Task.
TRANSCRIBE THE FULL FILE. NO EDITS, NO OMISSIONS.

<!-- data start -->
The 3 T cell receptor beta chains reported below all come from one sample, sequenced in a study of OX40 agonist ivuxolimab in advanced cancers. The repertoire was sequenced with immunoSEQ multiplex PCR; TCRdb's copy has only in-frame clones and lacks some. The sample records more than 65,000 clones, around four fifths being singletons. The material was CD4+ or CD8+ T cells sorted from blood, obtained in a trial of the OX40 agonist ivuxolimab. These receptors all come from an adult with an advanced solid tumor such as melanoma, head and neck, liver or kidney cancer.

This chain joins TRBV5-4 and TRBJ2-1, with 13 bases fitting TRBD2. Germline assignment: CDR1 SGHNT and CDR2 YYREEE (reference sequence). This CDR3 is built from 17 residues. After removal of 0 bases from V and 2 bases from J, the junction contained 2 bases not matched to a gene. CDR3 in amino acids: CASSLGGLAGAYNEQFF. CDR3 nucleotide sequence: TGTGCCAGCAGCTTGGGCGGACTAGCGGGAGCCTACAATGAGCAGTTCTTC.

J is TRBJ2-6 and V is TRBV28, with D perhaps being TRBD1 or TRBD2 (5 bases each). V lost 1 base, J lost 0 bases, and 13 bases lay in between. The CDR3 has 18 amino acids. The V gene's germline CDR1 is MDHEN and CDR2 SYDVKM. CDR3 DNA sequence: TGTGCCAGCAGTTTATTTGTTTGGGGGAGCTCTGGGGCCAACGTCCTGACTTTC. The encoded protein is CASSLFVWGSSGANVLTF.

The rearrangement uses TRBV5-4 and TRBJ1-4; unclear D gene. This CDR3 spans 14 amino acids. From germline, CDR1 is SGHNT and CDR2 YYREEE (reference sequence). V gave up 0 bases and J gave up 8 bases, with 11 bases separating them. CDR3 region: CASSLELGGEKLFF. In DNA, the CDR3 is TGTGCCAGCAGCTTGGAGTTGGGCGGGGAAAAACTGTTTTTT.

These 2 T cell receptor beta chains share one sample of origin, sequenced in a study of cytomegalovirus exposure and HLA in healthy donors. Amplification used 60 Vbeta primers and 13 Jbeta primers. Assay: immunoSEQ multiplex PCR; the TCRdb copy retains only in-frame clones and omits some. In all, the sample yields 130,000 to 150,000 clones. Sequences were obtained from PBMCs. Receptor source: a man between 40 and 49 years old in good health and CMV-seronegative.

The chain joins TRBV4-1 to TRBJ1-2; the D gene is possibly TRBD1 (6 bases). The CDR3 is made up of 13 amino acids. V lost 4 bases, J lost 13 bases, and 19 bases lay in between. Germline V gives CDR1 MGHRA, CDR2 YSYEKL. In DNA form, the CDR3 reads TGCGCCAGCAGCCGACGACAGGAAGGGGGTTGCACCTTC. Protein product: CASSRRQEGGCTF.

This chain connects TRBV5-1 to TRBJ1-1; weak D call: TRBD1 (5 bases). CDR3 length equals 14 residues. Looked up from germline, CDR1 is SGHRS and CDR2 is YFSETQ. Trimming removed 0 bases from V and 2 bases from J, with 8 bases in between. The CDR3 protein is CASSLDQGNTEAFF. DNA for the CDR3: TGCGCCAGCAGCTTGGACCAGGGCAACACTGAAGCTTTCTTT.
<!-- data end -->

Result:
The 3 T cell receptor beta chains reported below all come from one sample, sequenced in a study of OX40 agonist ivuxolimab in advanced cancers. The repertoire was sequenced with immunoSEQ multiplex PCR; TCRdb's copy has only in-frame clones and lacks some. The sample records more than 65,000 clones, around four fifths being singletons. The material was CD4+ or CD8+ T cells sorted from blood, obtained in a trial of the OX40 agonist ivuxolimab. These receptors all come from an adult with an advanced solid tumor such as melanoma, head and neck, liver or kidney cancer.

This chain joins TRBV5-4 and TRBJ2-1, with 13 bases fitting TRBD2. Germline assignment: CDR1 SGHNT and CDR2 YYREEE (reference sequence). This CDR3 is built from 17 residues. After removal of 0 bases from V and 2 bases from J, the junction contained 2 bases not matched to a gene. CDR3 in amino acids: CASSLGGLAGAYNEQFF. CDR3 nucleotide sequence: TGTGCCAGCAGCTTGGGCGGACTAGCGGGAGCCTACAATGAGCAGTTCTTC.

J is TRBJ2-6 and V is TRBV28, with D perhaps being TRBD1 or TRBD2 (5 bases each). V lost 1 base, J lost 0 bases, and 13 bases lay in between. The CDR3 has 18 amino acids. The V gene's germline CDR1 is MDHEN and CDR2 SYDVKM. CDR3 DNA sequence: TGTGCCAGCAGTTTATTTGTTTGGGGGAGCTCTGGGGCCAACGTCCTGACTTTC. The encoded protein is CASSLFVWGSSGANVLTF.

The rearrangement uses TRBV5-4 and TRBJ1-4; unclear D gene. This CDR3 spans 14 amino acids. From germline, CDR1 is SGHNT and CDR2 YYREEE (reference sequence). V gave up 0 bases and J gave up 8 bases, with 11 bases separating them. CDR3 region: CASSLELGGEKLFF. In DNA, the CDR3 is TGTGCCAGCAGCTTGGAGTTGGGCGGGGAAAAACTGTTTTTT.

These 2 T cell receptor beta chains share one sample of origin, sequenced in a study of cytomegalovirus exposure and HLA in healthy donors. Amplification used 60 Vbeta primers and 13 Jbeta primers. Assay: immunoSEQ multiplex PCR; the TCRdb copy retains only in-frame clones and omits some. In all, the sample yields 130,000 to 150,000 clones. Sequences were obtained from PBMCs. Receptor source: a man between 40 and 49 years old in good health and CMV-seronegative.

The chain joins TRBV4-1 to TRBJ1-2; the D gene is possibly TRBD1 (6 bases). The CDR3 is made up of 13 amino acids. V lost 4 bases, J lost 13 bases, and 19 bases lay in between. Germline V gives CDR1 MGHRA, CDR2 YSYEKL. In DNA form, the CDR3 reads TGCGCCAGCAGCCGACGACAGGAAGGGGGTTGCACCTTC. Protein product: CASSRRQEGGCTF.

This chain connects TRBV5-1 to TRBJ1-1; weak D call: TRBD1 (5 bases). CDR3 length equals 14 residues. Looked up from germline, CDR1 is SGHRS and CDR2 is YFSETQ. Trimming removed 0 bases from V and 2 bases from J, with 8 bases in between. The CDR3 protein is CASSLDQGNTEAFF. DNA for the CDR3: TGCGCCAGCAGCTTGGACCAGGGCAACACTGAAGCTTTCTTT.